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Men too are responsible for breastfeeding: experts

Aug 08, 2013

Experts at a UNICEF event in New Delhi highlighted the role men could play in encouraging breastfeeding at their homes.

New Delhi: Breastfeeding is not the sole responsibility of a mother and men too should participate for ensuring the promotion of breastfeeding, said Mrinal Pande, Chairperson, Prasar Bharati. She was speaking at an event here organised by UNICEF to celebrate the work of women from the remote regions of India, who have been working to support mothers in breastfeeding.

“I am really inspired listening to this group of women who have been able to do so much for their communities amidst several obstacles. Given that India has rich traditions, it is always very effective to weave messages around breastfeeding through traditional ceremonies and by involving elders in the family. These women have been able to leverage this effectively,” Pande said.

Dr Victor Aguayo, Chief of UNICEF India’s Child Nutrition and Development Programme, highlighting the importance of exclusive breastfeeding in the first six months said that it not only has a positive impact on the development of brain but also makes a child school ready.

“The women champions have been able to overcome challenges and reached out to mothers and their families in their homes, their communities, with correct breastfeeding information and support, at times when they needed it most.”

Community champions (members of ‘mother support groups and frontline health and nutrition workers) from different states of India including Uttar Pradesh, Gujarat, Madhya Pradesh and Jharkhand shared their experiences on community and facility based counseling. The champions reached the unreached pockets with the help of mass media and educated mothers and other family members abut the importance of breastfeeding.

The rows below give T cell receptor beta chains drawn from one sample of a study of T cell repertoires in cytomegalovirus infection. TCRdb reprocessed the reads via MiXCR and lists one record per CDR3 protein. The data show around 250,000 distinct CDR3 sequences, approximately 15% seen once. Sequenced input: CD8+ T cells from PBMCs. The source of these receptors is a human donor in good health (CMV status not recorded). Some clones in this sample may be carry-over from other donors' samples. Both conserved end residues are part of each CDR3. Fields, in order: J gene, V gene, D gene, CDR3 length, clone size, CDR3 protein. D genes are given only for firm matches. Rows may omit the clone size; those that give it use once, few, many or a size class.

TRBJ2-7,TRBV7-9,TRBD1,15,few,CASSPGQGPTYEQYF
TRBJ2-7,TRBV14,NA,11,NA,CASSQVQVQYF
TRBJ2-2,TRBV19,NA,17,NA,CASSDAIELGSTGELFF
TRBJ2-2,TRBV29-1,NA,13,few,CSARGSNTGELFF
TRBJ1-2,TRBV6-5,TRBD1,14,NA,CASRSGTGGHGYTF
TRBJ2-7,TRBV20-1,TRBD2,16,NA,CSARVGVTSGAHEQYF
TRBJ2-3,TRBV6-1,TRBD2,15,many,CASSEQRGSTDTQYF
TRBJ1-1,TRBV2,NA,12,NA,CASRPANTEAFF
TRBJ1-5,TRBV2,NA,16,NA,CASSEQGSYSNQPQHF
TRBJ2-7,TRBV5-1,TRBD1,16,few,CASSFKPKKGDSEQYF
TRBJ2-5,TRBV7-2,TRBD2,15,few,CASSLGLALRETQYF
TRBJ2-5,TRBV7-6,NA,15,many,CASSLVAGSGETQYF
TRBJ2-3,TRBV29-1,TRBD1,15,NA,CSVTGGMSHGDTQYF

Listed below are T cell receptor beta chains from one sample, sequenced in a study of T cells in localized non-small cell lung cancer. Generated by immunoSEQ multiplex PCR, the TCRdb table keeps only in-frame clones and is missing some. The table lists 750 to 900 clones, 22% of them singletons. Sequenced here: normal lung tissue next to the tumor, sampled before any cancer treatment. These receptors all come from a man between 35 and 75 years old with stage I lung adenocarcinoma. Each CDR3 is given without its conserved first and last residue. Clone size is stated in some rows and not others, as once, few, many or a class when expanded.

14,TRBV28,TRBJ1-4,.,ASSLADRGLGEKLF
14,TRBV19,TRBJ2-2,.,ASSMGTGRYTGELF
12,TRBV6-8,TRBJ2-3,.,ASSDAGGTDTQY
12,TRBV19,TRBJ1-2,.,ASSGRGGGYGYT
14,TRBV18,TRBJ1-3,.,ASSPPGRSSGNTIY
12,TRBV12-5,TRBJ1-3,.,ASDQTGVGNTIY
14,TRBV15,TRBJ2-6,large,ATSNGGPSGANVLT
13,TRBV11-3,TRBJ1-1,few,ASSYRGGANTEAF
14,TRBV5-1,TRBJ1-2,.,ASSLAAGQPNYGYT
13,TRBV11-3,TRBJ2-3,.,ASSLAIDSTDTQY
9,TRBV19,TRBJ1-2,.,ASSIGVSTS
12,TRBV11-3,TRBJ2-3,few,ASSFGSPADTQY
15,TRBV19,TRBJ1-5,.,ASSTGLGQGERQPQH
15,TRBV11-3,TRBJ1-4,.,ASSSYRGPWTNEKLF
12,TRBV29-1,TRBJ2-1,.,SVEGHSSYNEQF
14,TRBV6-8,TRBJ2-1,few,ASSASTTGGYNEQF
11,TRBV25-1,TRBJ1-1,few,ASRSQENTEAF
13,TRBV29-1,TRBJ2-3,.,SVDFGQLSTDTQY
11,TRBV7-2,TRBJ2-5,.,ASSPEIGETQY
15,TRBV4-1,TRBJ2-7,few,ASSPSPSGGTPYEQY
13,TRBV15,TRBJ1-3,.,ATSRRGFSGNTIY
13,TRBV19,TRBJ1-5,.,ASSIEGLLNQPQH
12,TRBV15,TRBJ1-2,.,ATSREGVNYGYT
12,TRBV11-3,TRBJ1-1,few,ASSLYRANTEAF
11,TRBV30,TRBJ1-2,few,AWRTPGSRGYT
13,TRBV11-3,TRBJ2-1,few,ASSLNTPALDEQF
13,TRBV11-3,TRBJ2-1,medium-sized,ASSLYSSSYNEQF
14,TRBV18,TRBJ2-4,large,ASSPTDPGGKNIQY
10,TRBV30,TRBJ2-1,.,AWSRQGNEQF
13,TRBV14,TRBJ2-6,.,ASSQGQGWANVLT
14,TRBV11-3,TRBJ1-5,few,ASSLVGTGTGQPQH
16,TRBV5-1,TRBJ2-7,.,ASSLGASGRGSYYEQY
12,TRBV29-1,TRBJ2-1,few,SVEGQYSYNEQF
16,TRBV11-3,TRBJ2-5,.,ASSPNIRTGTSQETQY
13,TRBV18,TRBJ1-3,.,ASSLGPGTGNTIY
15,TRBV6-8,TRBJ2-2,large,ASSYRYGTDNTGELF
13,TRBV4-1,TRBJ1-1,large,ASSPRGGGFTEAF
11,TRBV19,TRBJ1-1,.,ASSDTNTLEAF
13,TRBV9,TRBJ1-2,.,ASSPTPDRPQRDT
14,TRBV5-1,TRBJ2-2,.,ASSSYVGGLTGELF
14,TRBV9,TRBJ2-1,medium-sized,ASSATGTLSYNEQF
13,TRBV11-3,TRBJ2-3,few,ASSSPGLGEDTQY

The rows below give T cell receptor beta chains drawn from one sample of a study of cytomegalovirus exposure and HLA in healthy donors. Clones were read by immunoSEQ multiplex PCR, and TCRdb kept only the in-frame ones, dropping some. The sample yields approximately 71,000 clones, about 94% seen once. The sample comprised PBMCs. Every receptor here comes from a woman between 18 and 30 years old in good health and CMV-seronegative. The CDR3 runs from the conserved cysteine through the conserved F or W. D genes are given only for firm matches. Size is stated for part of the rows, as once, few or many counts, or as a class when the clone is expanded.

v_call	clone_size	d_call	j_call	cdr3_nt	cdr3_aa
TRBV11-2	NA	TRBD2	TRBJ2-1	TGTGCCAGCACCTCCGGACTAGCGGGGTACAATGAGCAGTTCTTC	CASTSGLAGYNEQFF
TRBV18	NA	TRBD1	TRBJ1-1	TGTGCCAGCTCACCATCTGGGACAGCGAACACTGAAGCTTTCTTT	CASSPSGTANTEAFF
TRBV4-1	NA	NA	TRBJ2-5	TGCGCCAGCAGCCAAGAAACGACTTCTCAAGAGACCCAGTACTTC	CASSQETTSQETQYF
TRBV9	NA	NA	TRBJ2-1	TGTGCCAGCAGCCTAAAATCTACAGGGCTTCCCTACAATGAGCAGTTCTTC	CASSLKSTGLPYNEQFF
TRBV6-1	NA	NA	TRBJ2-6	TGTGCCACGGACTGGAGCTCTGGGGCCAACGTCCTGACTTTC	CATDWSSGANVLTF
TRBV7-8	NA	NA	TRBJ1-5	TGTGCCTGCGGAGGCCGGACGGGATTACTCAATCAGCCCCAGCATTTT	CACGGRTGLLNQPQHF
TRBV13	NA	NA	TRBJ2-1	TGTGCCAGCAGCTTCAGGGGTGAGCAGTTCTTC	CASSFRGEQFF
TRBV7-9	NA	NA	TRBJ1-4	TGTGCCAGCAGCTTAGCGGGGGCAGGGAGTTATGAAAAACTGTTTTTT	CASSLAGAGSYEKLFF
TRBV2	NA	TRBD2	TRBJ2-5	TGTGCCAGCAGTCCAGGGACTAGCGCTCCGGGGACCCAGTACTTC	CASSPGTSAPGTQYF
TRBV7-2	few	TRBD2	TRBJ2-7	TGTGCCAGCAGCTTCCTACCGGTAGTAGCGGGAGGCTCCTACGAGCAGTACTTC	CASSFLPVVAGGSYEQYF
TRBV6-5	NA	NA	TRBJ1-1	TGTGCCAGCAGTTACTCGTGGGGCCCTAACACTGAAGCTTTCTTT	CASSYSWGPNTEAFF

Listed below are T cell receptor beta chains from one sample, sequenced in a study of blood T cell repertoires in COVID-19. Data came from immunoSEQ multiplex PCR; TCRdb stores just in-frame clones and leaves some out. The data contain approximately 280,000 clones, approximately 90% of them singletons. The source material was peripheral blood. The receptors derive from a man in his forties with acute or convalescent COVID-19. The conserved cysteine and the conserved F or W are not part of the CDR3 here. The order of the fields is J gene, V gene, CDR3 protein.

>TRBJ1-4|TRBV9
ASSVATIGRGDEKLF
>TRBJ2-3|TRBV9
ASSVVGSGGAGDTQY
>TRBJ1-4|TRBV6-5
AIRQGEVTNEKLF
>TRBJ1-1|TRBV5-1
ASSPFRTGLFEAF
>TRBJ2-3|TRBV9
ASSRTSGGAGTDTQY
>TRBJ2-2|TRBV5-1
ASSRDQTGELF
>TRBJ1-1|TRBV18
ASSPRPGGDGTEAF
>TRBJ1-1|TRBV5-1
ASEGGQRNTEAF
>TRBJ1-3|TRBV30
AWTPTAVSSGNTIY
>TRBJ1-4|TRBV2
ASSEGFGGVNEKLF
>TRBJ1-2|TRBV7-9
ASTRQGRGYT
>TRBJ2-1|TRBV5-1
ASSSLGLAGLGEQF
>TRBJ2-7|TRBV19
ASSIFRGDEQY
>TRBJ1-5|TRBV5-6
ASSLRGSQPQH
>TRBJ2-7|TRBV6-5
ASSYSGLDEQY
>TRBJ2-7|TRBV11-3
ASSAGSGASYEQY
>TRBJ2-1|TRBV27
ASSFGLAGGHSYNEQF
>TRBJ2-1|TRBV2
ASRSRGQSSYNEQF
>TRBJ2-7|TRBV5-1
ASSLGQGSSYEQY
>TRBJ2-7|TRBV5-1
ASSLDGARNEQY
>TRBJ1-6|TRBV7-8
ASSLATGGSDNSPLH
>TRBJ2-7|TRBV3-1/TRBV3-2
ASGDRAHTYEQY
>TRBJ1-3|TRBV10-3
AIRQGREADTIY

Uzma Arshi Qureshi, a breastfeeding counsellor from Chhindwara in Madhya Pradesh, said that mother’s milk is every child’s right. Sharing her experience of working in a tribal belt, she said that if the benefits of breastfeeding are explained in monetary terms, even the male members of the family would be eager to encourage this practice and play their role in share the responsibility of breastfeeding.

‘I have prevented more than 100 families from following the traditional practice of giving honey to their newborns immediately after birth. I have been able to convince the families and ensured that every child gets mother’s first milk,” Uzma said.

“Early initiation of breastfeeding and exclusive breastfeeding still remains a challenge. The message should be that breastfeeding is best feeding”, she adds.

Kalpana Vishwakarma, talking about the difficulties in communicating about breastfeeding in Lalitpur, a backward district of Uttar Pradesh, said that sometimes people become aggressive when they sense a threat to their age old practices.

Shobhna Patel, who is associated with AMUL cooperative and works for the promotion of breastfeeding in the tribal dominated district of Valsad in Gujarat, said that it was never easy to convince people to abandon age-old myths that are harmful to the health of the mother and the child. Through her unrelenting efforts, Shobhna ensured that young mothers stop following practices like feeding the newborn honey or sugar and convinced them about the health benefits of colostrum - mother’s first milk.

“Since I am a part of the Vasudhara Dairy Cooperative which helps women take care of their cows and get loans, women trust me. Certain practices like washing hands before breastfeeding and feeding the baby half an hour after birth must be followed”, explains Shobhna.

Dr Prashant Gangal who represented Breastfeeding Promotion Network of India (BPNI), said that it was high time that men too started taking active interest in promoting breastfeeding.

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